25% of small business owners said they plan to spend more on social networking in 2010, according to the Ad-ology Small Business Marketing Forecast.
Facebook ranked as the most beneficial social network for small businesses, followed by LinkedIn and Twitter, according to the November 2009 report. The 1,100 small business owners surveyed said the biggest benefits of social networking were the abilities to generate leads, keep up with their industry, and monitor the online conversation about their business.
But despite the enormous growth of business presences on social networking sites, there are still many misconceptions about how best to use social media. To help cut through the hype, here are a few social media myths dispelled.
Myth #1: Small Businesses Must be on Social Media
Ad-ology’s study found that 31% of small business owners said they don’t use social media because their customers don’t use it. If that’s the case, find where your customers are and the best way to reach them there.
Warren Sukernek, partner and vice president of strategies atLift9, said there’s a rush to get on Twitter and launch a blog without a plan. He stressed that spending time up front doing analysis, research, and goal setting will make a social media plan easy to execute.
He recommended first getting active as a lurker on different social media networks to see what’s happening and what people are saying. For example, check out what other companies are doing on Twitter and then assess what you like and don’t like.
Sukernek also pointed out that social media fits more naturally for certain types of businesses, but that doesn’t mean other businesses shouldn’t be on there. It may just take more time to build an audience.
“I wouldn’t dissuade that B2B company from dipping a toe in. It might make sense to dip a toe in a different pool of water,” he said. He suggested that being on an industry-specific forum or LinkedIn might work better in some cases than being on Twitter.
Depending on what the goals are, gathering competitive intelligence might turn out to be what’s most valuable to a business, according to Sukernek.
“It’s hard to put a price tag on that,” he said.
Myth #2: Set It and Forget It
Don’t expect a case of build it and they will come. Sukernek compared it to building a brick-and-mortar store and not putting a sign on the outside.
“You’ve got to promote it,” he said.
Cross promote your web site with the pages you set up on social media sites. Sukernek advised integrating these social media sites into your business’ offline activities. For example, a retailer should list their fan page URL and Twitter name along with its company’s web site.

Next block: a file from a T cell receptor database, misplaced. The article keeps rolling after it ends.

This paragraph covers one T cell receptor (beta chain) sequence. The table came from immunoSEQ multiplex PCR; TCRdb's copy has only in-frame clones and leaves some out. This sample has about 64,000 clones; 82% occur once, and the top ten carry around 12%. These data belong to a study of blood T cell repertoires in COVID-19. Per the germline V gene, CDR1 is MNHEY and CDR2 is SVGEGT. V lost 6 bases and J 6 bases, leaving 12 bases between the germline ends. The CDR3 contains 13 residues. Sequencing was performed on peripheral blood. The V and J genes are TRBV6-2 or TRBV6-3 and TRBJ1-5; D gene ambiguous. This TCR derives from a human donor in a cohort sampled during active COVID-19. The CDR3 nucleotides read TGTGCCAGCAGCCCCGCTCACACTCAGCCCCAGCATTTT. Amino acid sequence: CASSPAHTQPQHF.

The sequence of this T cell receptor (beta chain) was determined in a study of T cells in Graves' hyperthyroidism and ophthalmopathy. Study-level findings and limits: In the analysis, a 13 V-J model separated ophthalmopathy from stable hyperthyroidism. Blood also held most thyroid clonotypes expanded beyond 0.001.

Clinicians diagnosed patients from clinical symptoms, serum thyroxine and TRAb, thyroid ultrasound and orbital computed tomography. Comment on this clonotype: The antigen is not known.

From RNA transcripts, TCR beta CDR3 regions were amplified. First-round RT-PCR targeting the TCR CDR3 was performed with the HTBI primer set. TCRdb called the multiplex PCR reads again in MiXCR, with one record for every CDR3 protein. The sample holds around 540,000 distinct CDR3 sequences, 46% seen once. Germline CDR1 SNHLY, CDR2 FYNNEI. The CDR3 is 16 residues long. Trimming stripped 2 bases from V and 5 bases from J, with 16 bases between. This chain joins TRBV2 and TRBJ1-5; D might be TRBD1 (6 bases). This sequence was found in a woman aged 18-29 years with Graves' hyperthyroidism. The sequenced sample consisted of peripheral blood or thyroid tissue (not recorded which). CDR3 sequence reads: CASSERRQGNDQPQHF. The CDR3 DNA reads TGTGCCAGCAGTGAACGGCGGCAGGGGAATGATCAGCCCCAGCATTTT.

Time spent on social media efforts depends on the type of business and the goals involved, according to Sukernek. Goals should be distilled down to revenue and key performance metrics.
“Don’t bite off more than you can chew. Set some reasonable, manageable objectives,” he said.
Myth #3: Word of Mouth Presence Isn’t There
Sukernek said small businesses think that if no one is talking specifically about their company on social networks, they don’t need to be there. He disagrees.
“They’re talking about subjects that are germane to the brand,” he said.
On the other hand, what if your small business is being talked about on social media in a bad way? Sukernek said people are probably already doing that, and suggests it’s better for small businesses to be aware of it and address it directly on those platforms.
Myth #4: Social Media is Only for Broadcasting Messages
Treating social media as a one-way communication channel is an approach that’s doomed to fail. Check in with your fans and followers by asking for feedback, responding to questions and comments, and being personable to build relationships with customers.
“It’s conversational. It’s dialogue,” Sukernek said.
Concerns of small businesses on social media aren’t much different than those of large companies. For those businesses that aren’t careful, subscribing to these social media myths can result in some big mistakes.